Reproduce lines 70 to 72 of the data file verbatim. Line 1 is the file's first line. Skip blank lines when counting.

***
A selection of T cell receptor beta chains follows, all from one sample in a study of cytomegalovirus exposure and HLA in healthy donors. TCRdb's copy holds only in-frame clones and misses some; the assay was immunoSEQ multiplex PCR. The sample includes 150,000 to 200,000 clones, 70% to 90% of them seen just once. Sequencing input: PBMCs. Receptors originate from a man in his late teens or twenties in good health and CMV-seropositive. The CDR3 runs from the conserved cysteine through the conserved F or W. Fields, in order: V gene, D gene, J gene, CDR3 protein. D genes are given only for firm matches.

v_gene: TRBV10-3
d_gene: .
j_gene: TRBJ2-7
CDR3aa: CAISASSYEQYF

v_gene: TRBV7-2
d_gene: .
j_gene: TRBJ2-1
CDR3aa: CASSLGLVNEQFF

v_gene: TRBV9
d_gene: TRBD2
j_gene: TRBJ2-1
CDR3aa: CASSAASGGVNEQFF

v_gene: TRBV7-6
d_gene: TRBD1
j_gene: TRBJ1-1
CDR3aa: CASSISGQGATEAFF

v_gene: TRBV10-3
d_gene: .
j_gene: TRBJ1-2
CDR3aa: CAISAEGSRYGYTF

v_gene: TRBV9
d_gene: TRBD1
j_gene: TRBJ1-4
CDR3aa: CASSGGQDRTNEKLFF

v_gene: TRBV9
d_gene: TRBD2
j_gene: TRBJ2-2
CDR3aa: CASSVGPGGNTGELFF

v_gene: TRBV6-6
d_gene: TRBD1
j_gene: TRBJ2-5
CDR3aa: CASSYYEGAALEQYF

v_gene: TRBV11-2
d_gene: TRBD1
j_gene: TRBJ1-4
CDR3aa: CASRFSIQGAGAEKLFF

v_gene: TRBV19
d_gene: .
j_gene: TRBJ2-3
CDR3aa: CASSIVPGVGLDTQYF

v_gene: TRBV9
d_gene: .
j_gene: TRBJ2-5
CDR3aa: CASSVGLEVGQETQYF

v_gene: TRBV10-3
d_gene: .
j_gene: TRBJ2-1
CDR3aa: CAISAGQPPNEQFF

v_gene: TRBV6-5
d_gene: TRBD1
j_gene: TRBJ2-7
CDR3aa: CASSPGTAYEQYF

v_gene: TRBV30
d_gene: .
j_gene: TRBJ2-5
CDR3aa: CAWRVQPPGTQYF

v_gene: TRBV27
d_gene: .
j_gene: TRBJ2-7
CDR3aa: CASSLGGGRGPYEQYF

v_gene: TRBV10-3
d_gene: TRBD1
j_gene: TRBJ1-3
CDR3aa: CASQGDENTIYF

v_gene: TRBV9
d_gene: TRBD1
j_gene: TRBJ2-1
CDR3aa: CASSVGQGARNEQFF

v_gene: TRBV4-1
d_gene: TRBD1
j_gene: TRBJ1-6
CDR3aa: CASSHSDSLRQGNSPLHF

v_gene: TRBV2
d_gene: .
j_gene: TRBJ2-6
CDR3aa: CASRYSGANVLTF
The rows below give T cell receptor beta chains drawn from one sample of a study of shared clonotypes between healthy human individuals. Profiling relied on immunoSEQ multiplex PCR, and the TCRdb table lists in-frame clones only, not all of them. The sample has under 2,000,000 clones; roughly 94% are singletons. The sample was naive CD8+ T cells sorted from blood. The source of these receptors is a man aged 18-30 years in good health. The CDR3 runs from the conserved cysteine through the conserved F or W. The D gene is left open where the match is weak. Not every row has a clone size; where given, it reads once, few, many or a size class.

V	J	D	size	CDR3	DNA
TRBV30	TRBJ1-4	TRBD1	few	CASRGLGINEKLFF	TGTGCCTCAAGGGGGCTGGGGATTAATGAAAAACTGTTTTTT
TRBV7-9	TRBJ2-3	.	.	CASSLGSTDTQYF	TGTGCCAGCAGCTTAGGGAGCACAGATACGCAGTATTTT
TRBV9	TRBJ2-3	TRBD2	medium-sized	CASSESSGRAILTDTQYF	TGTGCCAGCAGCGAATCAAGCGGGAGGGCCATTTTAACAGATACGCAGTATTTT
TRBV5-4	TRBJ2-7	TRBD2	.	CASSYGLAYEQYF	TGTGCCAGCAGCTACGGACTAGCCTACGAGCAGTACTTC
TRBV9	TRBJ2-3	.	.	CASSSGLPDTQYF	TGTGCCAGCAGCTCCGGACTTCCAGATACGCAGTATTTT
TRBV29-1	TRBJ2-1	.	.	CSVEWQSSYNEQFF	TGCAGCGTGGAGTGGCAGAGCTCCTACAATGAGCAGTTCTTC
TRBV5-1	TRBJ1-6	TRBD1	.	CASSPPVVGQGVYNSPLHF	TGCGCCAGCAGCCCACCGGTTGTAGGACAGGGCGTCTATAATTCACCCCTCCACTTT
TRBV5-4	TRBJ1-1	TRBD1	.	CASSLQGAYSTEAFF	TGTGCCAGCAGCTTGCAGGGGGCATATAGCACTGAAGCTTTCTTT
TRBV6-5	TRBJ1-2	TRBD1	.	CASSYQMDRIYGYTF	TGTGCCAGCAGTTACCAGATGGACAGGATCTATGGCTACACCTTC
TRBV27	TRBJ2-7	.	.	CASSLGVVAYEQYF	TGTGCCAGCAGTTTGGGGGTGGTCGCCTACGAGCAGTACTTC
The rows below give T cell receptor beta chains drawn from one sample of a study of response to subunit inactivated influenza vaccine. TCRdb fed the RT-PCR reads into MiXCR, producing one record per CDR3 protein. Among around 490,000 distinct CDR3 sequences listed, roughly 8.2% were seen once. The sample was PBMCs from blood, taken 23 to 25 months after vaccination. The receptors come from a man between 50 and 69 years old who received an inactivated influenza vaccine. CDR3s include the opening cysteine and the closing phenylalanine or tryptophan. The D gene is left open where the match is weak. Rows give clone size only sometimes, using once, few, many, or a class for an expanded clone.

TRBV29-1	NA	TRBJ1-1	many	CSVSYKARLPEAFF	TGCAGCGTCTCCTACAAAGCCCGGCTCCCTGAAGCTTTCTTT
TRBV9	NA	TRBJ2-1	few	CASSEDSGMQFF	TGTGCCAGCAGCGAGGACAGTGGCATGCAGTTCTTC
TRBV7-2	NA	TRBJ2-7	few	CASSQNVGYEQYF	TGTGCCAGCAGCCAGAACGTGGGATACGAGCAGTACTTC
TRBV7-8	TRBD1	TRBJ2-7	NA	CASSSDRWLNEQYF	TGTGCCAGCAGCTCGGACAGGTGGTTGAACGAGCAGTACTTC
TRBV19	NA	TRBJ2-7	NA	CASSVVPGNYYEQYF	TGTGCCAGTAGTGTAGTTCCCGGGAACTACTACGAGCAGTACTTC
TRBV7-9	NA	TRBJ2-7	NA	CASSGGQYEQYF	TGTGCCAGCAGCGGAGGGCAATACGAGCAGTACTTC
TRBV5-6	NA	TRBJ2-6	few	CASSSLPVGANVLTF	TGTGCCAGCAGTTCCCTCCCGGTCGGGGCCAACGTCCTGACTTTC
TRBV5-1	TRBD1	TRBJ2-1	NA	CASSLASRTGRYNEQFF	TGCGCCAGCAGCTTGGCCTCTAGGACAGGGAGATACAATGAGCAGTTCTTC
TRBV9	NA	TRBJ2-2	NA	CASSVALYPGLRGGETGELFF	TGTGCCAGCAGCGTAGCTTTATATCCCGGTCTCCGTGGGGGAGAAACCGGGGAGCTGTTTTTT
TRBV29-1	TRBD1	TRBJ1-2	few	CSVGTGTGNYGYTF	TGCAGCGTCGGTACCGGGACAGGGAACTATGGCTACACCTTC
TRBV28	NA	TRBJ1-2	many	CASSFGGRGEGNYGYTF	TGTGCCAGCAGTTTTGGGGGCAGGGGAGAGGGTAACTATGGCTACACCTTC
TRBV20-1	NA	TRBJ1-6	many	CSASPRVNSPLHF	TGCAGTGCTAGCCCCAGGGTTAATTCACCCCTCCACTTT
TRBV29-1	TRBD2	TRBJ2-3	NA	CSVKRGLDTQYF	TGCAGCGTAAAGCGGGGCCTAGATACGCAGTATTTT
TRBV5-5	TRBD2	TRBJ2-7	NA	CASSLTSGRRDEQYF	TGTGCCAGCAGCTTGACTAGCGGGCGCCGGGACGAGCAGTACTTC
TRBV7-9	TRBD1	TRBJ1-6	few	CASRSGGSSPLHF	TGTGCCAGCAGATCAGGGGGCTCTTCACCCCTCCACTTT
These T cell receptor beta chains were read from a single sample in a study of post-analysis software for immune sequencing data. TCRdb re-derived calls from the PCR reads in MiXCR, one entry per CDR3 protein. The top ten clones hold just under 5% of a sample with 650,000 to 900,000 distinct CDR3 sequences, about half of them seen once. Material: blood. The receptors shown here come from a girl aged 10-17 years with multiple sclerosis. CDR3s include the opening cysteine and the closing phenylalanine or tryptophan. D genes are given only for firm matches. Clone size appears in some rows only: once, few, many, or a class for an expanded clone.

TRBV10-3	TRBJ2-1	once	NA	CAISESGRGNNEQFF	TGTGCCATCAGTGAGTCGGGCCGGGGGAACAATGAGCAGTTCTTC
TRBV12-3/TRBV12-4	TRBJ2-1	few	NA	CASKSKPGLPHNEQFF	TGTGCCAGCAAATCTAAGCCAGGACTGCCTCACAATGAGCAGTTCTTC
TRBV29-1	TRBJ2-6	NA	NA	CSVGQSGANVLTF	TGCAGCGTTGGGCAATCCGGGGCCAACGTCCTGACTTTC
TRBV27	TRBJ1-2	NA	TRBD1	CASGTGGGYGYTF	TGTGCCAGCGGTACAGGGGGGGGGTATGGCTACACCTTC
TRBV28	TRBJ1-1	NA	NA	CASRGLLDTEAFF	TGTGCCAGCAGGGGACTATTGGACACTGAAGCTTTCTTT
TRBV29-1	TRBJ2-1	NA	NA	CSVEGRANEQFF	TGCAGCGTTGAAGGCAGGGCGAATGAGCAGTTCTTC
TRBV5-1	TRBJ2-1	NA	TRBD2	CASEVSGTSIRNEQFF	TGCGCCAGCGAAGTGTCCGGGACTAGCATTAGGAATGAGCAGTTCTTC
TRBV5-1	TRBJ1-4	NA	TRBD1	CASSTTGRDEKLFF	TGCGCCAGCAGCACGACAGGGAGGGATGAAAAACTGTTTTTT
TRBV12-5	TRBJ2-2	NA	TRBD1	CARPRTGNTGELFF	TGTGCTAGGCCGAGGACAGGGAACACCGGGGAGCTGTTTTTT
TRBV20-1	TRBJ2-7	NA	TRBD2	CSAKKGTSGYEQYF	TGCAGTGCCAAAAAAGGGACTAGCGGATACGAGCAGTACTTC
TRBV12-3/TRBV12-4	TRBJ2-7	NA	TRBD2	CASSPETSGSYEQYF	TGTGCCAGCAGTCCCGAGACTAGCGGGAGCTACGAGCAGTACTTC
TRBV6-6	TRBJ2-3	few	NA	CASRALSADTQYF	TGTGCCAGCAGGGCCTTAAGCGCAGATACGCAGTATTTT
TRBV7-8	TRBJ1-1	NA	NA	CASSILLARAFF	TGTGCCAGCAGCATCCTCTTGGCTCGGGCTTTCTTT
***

v_gene: TRBV4-1
d_gene: TRBD1
j_gene: TRBJ1-6